NEW YORK — Metro-Goldwyn-Mayer has actively revived talks with Cablevision Systems, sources said Friday, in another bid to put its massive film library to work alongside the cable company’s strong channels and carriage agreements.
Spokesmen for both MGM and Cablevision declined to comment. But sources said the on-again, off-again discussions were revived by Jules Haimowitz, recently appointed to spearhead the Lion’s television initiatives and better leverage its library — far and away its prime asset. He was brought on board by MGM’s chairman Alex Yemenidjian and president Chris McGurk.
The talks are fluid but any deal would involve considerably more than a pure licensing agreement. Cablevision owns Rainbow Media, an umbrella company for cable channels including Bravo, the Independent Film Channel and American Movie Classics. All are possible outlets for MGM product.
Under discussion is the possibility of MGM taking an ownership stake in a new venture that could involve a rebranding of the Rainbow channels to include the MGM name. Sources close to the studio stressed that the Lion is holding conversations with a number of potential cable partners.
MGM also has not completely abandoned the idea of starting its own movie channel or channel cluster. The trouble with that plan, Wall Streeters and industry players have pointed out, is carriage on crowded cable systems. But with Rainbow as a partner and Cablevision as a possible carrier, MGM would certainly be in a better bargaining position.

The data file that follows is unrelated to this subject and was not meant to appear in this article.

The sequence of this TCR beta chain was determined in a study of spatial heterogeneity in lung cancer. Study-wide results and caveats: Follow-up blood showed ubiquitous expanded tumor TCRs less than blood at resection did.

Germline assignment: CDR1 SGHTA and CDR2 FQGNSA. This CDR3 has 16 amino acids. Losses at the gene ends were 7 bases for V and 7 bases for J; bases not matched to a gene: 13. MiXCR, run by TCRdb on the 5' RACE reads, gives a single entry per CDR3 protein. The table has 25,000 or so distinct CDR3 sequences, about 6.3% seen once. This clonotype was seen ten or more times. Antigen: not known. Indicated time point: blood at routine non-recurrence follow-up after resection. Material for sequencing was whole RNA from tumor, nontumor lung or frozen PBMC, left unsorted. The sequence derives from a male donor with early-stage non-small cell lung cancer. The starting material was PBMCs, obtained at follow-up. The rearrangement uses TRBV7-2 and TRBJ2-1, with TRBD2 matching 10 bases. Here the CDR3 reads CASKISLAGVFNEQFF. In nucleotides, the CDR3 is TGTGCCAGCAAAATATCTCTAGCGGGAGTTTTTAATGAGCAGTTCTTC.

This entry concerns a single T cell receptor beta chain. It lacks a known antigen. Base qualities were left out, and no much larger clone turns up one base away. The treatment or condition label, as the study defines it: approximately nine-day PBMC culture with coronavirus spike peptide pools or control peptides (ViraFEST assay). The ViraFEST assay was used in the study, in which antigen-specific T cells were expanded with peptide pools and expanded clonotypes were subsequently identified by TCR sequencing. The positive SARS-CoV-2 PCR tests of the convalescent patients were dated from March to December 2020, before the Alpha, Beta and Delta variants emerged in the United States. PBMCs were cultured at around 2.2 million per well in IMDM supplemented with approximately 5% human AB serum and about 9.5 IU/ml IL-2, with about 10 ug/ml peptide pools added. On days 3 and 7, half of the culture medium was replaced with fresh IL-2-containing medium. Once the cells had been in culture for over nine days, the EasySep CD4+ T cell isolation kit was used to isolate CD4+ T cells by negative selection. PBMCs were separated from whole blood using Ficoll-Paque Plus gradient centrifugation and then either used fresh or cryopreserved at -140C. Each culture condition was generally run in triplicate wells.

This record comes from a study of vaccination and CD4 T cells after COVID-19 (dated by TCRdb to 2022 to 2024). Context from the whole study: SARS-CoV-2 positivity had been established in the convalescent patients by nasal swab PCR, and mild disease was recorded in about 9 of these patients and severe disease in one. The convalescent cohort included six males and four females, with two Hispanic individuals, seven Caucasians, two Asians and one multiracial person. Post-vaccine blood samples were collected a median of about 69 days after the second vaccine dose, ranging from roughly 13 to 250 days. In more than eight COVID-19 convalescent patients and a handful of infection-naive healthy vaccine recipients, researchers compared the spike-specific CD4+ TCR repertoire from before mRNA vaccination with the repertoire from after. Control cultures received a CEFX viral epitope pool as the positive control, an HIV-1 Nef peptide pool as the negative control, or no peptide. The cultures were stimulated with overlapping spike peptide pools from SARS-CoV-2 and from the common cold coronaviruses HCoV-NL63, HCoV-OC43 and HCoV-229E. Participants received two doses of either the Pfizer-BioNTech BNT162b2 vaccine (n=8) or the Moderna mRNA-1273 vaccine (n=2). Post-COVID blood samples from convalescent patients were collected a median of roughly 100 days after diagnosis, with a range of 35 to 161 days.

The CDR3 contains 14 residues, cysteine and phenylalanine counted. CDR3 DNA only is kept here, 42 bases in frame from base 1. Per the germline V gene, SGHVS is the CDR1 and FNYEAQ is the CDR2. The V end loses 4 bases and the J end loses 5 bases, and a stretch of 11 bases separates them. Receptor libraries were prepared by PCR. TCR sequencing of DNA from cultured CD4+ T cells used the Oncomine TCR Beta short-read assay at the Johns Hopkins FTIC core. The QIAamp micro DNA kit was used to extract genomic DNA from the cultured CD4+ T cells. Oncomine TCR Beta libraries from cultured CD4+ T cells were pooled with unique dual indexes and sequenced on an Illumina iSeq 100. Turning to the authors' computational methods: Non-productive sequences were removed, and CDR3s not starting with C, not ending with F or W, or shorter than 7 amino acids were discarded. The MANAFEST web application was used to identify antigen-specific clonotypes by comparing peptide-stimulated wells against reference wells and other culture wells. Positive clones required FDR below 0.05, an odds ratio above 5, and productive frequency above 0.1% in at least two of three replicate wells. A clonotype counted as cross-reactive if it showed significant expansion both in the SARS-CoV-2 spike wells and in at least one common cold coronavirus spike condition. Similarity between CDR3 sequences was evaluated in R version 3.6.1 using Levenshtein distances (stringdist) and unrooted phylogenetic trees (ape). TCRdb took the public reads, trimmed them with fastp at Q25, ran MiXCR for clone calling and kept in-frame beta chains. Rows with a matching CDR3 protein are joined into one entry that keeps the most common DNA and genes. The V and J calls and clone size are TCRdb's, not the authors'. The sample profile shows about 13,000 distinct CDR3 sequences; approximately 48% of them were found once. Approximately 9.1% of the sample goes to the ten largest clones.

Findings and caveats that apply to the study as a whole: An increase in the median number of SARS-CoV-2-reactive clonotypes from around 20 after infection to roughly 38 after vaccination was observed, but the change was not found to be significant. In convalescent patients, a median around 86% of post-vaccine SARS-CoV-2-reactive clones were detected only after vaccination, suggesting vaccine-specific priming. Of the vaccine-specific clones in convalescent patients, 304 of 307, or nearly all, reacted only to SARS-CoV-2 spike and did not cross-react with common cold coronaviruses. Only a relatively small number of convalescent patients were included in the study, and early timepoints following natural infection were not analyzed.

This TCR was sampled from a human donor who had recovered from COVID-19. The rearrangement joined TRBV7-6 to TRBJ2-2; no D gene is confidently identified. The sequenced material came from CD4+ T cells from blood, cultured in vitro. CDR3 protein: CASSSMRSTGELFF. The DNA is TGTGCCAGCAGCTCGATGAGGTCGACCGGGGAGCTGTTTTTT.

Shares of MGM were buoyant Friday as rumors trickled out of a possible deal. Speculation was exacerbated by the studio’s decision to delay a planned equity offering (Daily Variety, Aug. 26). MGM said the road show, where execs present the company to U.S. and European investors, had been pushed back from the beginning of September because of scheduling conflicts and vacation plans ahead of the long holiday weekend.
MGM insiders still insist the road show will launch sometime next month, with an offering probable in October. But if a deal gets done before then, the offering would likely be pulled, because MGM would presumably have sufficient financing. Some Wall Streeters are hearing that the offering has been postponed indefinitely. MGM, which is 90% owned by Kirk Kerkorian, had planned the $750 million offering to raise fresh cash and expand its shareholder base.
MGM has also held talks with Liberty Media, which owns pay channels Encore and STARZ!, as well as with Barry Diller’s USA Networks. Those companies don’t seem to be in the ring just now but can’t be counted out.
MGM shares jumped 5% to $17.88 Friday.
(Benedict Carver in Los Angeles contributed to this report.)